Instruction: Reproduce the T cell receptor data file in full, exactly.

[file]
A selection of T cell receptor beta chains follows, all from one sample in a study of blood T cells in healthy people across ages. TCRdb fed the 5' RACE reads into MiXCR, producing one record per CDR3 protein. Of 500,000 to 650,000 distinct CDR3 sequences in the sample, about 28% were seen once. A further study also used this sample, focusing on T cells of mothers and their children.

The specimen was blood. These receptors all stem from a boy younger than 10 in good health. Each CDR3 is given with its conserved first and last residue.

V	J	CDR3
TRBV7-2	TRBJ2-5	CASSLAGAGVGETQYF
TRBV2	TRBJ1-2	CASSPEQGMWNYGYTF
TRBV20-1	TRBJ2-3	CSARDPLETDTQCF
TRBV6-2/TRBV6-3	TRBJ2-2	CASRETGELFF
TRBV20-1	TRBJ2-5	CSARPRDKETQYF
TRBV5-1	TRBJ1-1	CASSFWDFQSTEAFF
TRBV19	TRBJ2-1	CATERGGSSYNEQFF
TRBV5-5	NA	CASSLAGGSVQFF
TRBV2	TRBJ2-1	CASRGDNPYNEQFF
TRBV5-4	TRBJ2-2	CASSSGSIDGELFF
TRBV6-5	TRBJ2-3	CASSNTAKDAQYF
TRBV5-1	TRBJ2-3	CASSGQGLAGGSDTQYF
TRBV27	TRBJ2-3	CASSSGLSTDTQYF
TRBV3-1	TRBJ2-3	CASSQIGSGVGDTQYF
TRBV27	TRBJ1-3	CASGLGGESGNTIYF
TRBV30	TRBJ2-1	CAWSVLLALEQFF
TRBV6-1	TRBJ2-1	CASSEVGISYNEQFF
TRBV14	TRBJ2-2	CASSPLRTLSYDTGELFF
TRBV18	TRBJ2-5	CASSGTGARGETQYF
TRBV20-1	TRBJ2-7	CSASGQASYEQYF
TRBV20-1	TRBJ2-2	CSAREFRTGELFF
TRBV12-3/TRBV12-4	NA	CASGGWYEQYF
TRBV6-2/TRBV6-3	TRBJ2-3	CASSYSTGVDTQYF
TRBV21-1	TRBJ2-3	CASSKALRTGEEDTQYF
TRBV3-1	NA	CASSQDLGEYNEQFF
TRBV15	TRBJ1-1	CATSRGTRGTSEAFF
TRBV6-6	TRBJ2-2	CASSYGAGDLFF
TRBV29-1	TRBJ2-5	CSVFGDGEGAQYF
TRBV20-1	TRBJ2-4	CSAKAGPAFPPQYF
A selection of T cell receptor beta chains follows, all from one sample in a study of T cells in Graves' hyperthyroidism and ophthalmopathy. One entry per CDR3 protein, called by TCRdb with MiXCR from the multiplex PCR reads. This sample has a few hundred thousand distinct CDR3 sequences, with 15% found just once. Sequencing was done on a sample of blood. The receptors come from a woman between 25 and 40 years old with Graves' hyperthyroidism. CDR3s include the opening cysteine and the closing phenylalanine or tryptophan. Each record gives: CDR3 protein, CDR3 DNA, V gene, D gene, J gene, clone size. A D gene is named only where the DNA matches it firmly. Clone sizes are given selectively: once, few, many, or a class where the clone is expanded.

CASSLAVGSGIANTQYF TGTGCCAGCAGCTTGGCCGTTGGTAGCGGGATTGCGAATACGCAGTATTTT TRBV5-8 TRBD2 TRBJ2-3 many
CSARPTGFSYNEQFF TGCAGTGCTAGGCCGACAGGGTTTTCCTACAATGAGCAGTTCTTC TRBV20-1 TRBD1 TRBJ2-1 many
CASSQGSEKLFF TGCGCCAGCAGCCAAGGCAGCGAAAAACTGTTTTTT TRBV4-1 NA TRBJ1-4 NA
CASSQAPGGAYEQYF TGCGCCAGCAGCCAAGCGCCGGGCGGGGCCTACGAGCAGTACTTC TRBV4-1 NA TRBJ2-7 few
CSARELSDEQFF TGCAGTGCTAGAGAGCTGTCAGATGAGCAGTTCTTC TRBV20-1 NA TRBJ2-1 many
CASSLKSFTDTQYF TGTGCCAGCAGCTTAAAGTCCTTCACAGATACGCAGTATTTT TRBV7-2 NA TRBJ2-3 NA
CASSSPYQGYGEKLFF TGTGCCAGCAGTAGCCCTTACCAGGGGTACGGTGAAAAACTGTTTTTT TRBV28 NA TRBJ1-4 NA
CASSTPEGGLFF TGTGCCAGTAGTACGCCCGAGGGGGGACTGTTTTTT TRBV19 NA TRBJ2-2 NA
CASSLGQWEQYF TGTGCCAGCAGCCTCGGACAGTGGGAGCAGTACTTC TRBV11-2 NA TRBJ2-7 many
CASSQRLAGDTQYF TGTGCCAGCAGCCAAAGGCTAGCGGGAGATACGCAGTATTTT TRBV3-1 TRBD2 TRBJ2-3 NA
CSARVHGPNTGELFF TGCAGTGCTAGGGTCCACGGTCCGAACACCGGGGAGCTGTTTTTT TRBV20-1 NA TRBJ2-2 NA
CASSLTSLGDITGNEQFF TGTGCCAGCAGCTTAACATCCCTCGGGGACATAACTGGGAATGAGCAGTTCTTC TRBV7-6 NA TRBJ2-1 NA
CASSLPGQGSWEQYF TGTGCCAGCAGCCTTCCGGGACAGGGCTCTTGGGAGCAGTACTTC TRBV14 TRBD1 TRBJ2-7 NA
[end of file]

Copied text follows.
A selection of T cell receptor beta chains follows, all from one sample in a study of blood T cells in healthy people across ages. TCRdb fed the 5' RACE reads into MiXCR, producing one record per CDR3 protein. Of 500,000 to 650,000 distinct CDR3 sequences in the sample, about 28% were seen once. A further study also used this sample, focusing on T cells of mothers and their children.

The specimen was blood. These receptors all stem from a boy younger than 10 in good health. Each CDR3 is given with its conserved first and last residue.

V	J	CDR3
TRBV7-2	TRBJ2-5	CASSLAGAGVGETQYF
TRBV2	TRBJ1-2	CASSPEQGMWNYGYTF
TRBV20-1	TRBJ2-3	CSARDPLETDTQCF
TRBV6-2/TRBV6-3	TRBJ2-2	CASRETGELFF
TRBV20-1	TRBJ2-5	CSARPRDKETQYF
TRBV5-1	TRBJ1-1	CASSFWDFQSTEAFF
TRBV19	TRBJ2-1	CATERGGSSYNEQFF
TRBV5-5	NA	CASSLAGGSVQFF
TRBV2	TRBJ2-1	CASRGDNPYNEQFF
TRBV5-4	TRBJ2-2	CASSSGSIDGELFF
TRBV6-5	TRBJ2-3	CASSNTAKDAQYF
TRBV5-1	TRBJ2-3	CASSGQGLAGGSDTQYF
TRBV27	TRBJ2-3	CASSSGLSTDTQYF
TRBV3-1	TRBJ2-3	CASSQIGSGVGDTQYF
TRBV27	TRBJ1-3	CASGLGGESGNTIYF
TRBV30	TRBJ2-1	CAWSVLLALEQFF
TRBV6-1	TRBJ2-1	CASSEVGISYNEQFF
TRBV14	TRBJ2-2	CASSPLRTLSYDTGELFF
TRBV18	TRBJ2-5	CASSGTGARGETQYF
TRBV20-1	TRBJ2-7	CSASGQASYEQYF
TRBV20-1	TRBJ2-2	CSAREFRTGELFF
TRBV12-3/TRBV12-4	NA	CASGGWYEQYF
TRBV6-2/TRBV6-3	TRBJ2-3	CASSYSTGVDTQYF
TRBV21-1	TRBJ2-3	CASSKALRTGEEDTQYF
TRBV3-1	NA	CASSQDLGEYNEQFF
TRBV15	TRBJ1-1	CATSRGTRGTSEAFF
TRBV6-6	TRBJ2-2	CASSYGAGDLFF
TRBV29-1	TRBJ2-5	CSVFGDGEGAQYF
TRBV20-1	TRBJ2-4	CSAKAGPAFPPQYF
A selection of T cell receptor beta chains follows, all from one sample in a study of T cells in Graves' hyperthyroidism and ophthalmopathy. One entry per CDR3 protein, called by TCRdb with MiXCR from the multiplex PCR reads. This sample has a few hundred thousand distinct CDR3 sequences, with 15% found just once. Sequencing was done on a sample of blood. The receptors come from a woman between 25 and 40 years old with Graves' hyperthyroidism. CDR3s include the opening cysteine and the closing phenylalanine or tryptophan. Each record gives: CDR3 protein, CDR3 DNA, V gene, D gene, J gene, clone size. A D gene is named only where the DNA matches it firmly. Clone sizes are given selectively: once, few, many, or a class where the clone is expanded.

CASSLAVGSGIANTQYF TGTGCCAGCAGCTTGGCCGTTGGTAGCGGGATTGCGAATACGCAGTATTTT TRBV5-8 TRBD2 TRBJ2-3 many
CSARPTGFSYNEQFF TGCAGTGCTAGGCCGACAGGGTTTTCCTACAATGAGCAGTTCTTC TRBV20-1 TRBD1 TRBJ2-1 many
CASSQGSEKLFF TGCGCCAGCAGCCAAGGCAGCGAAAAACTGTTTTTT TRBV4-1 NA TRBJ1-4 NA
CASSQAPGGAYEQYF TGCGCCAGCAGCCAAGCGCCGGGCGGGGCCTACGAGCAGTACTTC TRBV4-1 NA TRBJ2-7 few
CSARELSDEQFF TGCAGTGCTAGAGAGCTGTCAGATGAGCAGTTCTTC TRBV20-1 NA TRBJ2-1 many
CASSLKSFTDTQYF TGTGCCAGCAGCTTAAAGTCCTTCACAGATACGCAGTATTTT TRBV7-2 NA TRBJ2-3 NA
CASSSPYQGYGEKLFF TGTGCCAGCAGTAGCCCTTACCAGGGGTACGGTGAAAAACTGTTTTTT TRBV28 NA TRBJ1-4 NA
CASSTPEGGLFF TGTGCCAGTAGTACGCCCGAGGGGGGACTGTTTTTT TRBV19 NA TRBJ2-2 NA
CASSLGQWEQYF TGTGCCAGCAGCCTCGGACAGTGGGAGCAGTACTTC TRBV11-2 NA TRBJ2-7 many
CASSQRLAGDTQYF TGTGCCAGCAGCCAAAGGCTAGCGGGAGATACGCAGTATTTT TRBV3-1 TRBD2 TRBJ2-3 NA
CSARVHGPNTGELFF TGCAGTGCTAGGGTCCACGGTCCGAACACCGGGGAGCTGTTTTTT TRBV20-1 NA TRBJ2-2 NA
CASSLTSLGDITGNEQFF TGTGCCAGCAGCTTAACATCCCTCGGGGACATAACTGGGAATGAGCAGTTCTTC TRBV7-6 NA TRBJ2-1 NA
CASSLPGQGSWEQYF TGTGCCAGCAGCCTTCCGGGACAGGGCTCTTGGGAGCAGTACTTC TRBV14 TRBD1 TRBJ2-7 NA